How to Use Information from Non-literary Texts

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  • 0:03 What Is a Non-Literary Text?
  • 1:29 Confirm the Facts
  • 2:06 Gain Knowledge
  • 2:51 Develop Skills and…
  • 3:30 Lesson Summary
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Lesson Transcript
Instructor: Rachel Noorda
This lesson defines the term non-literary text, gives examples of the different types of non-literary texts, and gives strategies to use in analyzing non-literary texts by confirming facts, gaining knowledge, developing skills, and performing tasks.

What Is a Non-Literary Text?

Some people love to bake. They'll make cookies, pies, or cakes. If, for example, they decide to bake a cake, they need to get some information about how to do it. For instance, if you decide to make a chocolate cake from scratch you might look for a recipe for that cake from a cookbook, use that recipe to find out what kind of ingredients you need, and then learn how to put the ingredients together in the correct order to make a perfect cake. A recipe, like the one you used to make the cake, is a good example of a non-literary text.

Literary texts are texts that are narrative, or tell a story, and contain elements of fiction. Some good examples of literary texts include novels, short stories, and poetry. However, non-literary texts are texts whose primary purpose is to convey information and do not have the same narrative and fictional elements as literary texts. Examples of non-literary texts include textbooks, legal documents, articles in academic journals, recipes, how-to books, and instruction manuals.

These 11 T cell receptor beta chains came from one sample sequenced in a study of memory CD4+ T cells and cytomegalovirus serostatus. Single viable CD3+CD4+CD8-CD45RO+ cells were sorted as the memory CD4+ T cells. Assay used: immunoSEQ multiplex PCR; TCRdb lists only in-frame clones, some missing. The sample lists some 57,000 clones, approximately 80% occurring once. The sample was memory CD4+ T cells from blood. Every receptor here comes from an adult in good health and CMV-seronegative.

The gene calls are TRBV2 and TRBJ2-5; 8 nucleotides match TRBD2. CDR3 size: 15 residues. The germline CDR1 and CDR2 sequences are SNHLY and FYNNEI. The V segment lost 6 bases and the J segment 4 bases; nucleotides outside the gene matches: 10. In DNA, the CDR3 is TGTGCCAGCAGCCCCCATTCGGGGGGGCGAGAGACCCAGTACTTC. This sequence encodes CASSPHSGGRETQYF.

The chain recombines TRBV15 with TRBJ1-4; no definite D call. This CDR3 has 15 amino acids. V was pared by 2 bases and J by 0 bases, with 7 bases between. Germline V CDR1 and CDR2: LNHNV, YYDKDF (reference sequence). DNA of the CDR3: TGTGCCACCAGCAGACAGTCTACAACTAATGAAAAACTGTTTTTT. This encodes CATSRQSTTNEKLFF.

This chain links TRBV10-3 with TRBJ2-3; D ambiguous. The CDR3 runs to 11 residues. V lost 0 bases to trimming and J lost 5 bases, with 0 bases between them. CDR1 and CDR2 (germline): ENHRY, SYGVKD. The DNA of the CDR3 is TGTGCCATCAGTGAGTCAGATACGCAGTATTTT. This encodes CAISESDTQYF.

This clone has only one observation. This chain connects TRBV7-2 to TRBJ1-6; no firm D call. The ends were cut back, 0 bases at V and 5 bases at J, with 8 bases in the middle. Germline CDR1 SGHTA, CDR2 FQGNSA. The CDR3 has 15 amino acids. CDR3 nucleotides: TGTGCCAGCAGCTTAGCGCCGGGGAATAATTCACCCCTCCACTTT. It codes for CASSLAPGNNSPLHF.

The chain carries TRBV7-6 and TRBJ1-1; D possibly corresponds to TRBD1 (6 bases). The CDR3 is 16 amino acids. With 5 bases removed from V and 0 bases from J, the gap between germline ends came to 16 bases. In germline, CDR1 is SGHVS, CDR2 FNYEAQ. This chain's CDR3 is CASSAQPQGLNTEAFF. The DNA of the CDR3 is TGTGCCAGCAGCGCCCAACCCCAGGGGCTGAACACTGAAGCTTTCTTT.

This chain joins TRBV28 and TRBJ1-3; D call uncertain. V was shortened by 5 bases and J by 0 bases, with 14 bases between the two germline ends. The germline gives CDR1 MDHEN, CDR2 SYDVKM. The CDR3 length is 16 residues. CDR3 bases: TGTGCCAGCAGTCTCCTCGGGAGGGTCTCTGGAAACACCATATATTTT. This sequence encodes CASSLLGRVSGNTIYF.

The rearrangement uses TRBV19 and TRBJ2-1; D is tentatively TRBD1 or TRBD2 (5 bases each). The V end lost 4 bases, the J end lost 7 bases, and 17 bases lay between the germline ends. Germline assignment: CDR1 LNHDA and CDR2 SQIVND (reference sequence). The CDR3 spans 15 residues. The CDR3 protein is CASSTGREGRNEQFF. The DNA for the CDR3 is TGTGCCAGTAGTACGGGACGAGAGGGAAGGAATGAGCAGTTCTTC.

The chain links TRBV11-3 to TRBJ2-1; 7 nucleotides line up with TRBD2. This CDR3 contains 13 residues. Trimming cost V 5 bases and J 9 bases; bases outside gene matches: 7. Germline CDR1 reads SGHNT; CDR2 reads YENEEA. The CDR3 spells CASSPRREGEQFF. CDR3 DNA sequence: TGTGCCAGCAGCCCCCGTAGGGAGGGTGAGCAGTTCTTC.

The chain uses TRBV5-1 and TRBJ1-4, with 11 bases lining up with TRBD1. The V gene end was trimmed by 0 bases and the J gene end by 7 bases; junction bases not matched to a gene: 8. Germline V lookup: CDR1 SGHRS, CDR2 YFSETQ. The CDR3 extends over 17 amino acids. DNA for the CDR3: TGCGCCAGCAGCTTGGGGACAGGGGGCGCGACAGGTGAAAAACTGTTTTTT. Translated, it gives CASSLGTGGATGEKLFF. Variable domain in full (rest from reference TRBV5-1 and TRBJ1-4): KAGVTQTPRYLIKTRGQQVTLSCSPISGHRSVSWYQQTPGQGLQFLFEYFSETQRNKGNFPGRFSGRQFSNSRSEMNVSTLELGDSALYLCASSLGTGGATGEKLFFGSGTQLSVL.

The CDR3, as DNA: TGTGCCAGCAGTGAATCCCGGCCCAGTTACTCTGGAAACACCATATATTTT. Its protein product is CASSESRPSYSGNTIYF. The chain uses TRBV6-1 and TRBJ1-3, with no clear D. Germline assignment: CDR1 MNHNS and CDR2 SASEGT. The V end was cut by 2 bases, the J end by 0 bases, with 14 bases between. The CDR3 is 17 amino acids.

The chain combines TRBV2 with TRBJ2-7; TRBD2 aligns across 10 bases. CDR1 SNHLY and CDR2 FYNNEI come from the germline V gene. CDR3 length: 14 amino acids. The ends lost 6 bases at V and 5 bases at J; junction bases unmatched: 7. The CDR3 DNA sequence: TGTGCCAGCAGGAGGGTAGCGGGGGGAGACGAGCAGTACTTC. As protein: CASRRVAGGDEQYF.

But once you know what a non-literary text is, the question becomes: How do you read a non-literary text? Reading a literary text includes searching for motifs, metaphors, and symbolism, but reading and analyzing a non-literary text is quite different. Analyzing a non-literary text requires confirming the facts, gaining knowledge, developing skills, and performing tasks.

Confirm the Facts

Even though the purpose of a non-literary text is to convey information, you always have to be careful and make sure that the information you're getting is accurate. There are a couple of ways that you can confirm that what you are reading is true.

One way to do this is by looking at the author. Non-literary texts are often written by experts in the field, so you can look at the author's experience and education to get a sense of whether or not he or she will be a reliable source. You can also look closely at the kind of data presented in the non-literary text: What type of sample do they have? How was the research conducted? How was it analyzed, and who analyzed it?

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